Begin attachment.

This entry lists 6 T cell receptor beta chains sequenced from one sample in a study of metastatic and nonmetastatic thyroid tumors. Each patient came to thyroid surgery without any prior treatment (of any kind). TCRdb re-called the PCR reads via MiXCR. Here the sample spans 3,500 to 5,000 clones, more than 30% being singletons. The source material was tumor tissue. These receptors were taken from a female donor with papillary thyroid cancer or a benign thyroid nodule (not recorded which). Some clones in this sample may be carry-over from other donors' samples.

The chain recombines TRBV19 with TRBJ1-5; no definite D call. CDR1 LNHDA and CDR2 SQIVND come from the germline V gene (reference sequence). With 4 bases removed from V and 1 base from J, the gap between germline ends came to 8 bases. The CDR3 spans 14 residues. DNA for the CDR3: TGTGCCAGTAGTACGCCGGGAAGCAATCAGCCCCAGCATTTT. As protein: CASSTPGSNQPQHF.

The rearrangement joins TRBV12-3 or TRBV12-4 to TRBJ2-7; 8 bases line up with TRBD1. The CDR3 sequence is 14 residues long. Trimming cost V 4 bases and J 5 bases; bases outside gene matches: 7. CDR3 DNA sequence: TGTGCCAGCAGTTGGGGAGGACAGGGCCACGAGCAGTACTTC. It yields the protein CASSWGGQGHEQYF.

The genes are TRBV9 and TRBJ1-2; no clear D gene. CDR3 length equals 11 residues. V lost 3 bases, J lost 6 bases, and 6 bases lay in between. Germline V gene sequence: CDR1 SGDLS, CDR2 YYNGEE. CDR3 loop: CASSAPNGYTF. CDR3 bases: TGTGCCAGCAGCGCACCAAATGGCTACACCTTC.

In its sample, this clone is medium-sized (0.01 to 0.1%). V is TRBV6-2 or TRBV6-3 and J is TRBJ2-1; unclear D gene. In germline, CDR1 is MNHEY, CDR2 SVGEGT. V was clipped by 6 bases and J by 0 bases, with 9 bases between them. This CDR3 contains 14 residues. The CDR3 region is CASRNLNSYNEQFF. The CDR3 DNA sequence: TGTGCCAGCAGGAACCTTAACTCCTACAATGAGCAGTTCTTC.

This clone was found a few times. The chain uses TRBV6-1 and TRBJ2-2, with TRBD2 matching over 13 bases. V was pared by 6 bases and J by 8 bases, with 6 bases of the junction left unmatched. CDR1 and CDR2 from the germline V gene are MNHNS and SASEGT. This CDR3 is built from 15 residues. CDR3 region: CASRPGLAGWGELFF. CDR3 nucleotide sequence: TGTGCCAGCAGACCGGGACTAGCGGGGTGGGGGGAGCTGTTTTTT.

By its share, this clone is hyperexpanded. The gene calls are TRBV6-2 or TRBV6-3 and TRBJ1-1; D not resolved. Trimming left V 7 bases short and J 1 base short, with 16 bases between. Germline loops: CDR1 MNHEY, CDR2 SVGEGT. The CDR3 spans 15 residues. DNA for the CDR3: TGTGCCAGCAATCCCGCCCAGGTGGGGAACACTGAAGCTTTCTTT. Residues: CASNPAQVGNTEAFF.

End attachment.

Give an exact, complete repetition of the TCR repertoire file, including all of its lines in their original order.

This entry lists 6 T cell receptor beta chains sequenced from one sample in a study of metastatic and nonmetastatic thyroid tumors. Each patient came to thyroid surgery without any prior treatment (of any kind). TCRdb re-called the PCR reads via MiXCR. Here the sample spans 3,500 to 5,000 clones, more than 30% being singletons. The source material was tumor tissue. These receptors were taken from a female donor with papillary thyroid cancer or a benign thyroid nodule (not recorded which). Some clones in this sample may be carry-over from other donors' samples.

The chain recombines TRBV19 with TRBJ1-5; no definite D call. CDR1 LNHDA and CDR2 SQIVND come from the germline V gene (reference sequence). With 4 bases removed from V and 1 base from J, the gap between germline ends came to 8 bases. The CDR3 spans 14 residues. DNA for the CDR3: TGTGCCAGTAGTACGCCGGGAAGCAATCAGCCCCAGCATTTT. As protein: CASSTPGSNQPQHF.

The rearrangement joins TRBV12-3 or TRBV12-4 to TRBJ2-7; 8 bases line up with TRBD1. The CDR3 sequence is 14 residues long. Trimming cost V 4 bases and J 5 bases; bases outside gene matches: 7. CDR3 DNA sequence: TGTGCCAGCAGTTGGGGAGGACAGGGCCACGAGCAGTACTTC. It yields the protein CASSWGGQGHEQYF.

The genes are TRBV9 and TRBJ1-2; no clear D gene. CDR3 length equals 11 residues. V lost 3 bases, J lost 6 bases, and 6 bases lay in between. Germline V gene sequence: CDR1 SGDLS, CDR2 YYNGEE. CDR3 loop: CASSAPNGYTF. CDR3 bases: TGTGCCAGCAGCGCACCAAATGGCTACACCTTC.

In its sample, this clone is medium-sized (0.01 to 0.1%). V is TRBV6-2 or TRBV6-3 and J is TRBJ2-1; unclear D gene. In germline, CDR1 is MNHEY, CDR2 SVGEGT. V was clipped by 6 bases and J by 0 bases, with 9 bases between them. This CDR3 contains 14 residues. The CDR3 region is CASRNLNSYNEQFF. The CDR3 DNA sequence: TGTGCCAGCAGGAACCTTAACTCCTACAATGAGCAGTTCTTC.

This clone was found a few times. The chain uses TRBV6-1 and TRBJ2-2, with TRBD2 matching over 13 bases. V was pared by 6 bases and J by 8 bases, with 6 bases of the junction left unmatched. CDR1 and CDR2 from the germline V gene are MNHNS and SASEGT. This CDR3 is built from 15 residues. CDR3 region: CASRPGLAGWGELFF. CDR3 nucleotide sequence: TGTGCCAGCAGACCGGGACTAGCGGGGTGGGGGGAGCTGTTTTTT.

By its share, this clone is hyperexpanded. The gene calls are TRBV6-2 or TRBV6-3 and TRBJ1-1; D not resolved. Trimming left V 7 bases short and J 1 base short, with 16 bases between. Germline loops: CDR1 MNHEY, CDR2 SVGEGT. The CDR3 spans 15 residues. DNA for the CDR3: TGTGCCAGCAATCCCGCCCAGGTGGGGAACACTGAAGCTTTCTTT. Residues: CASNPAQVGNTEAFF.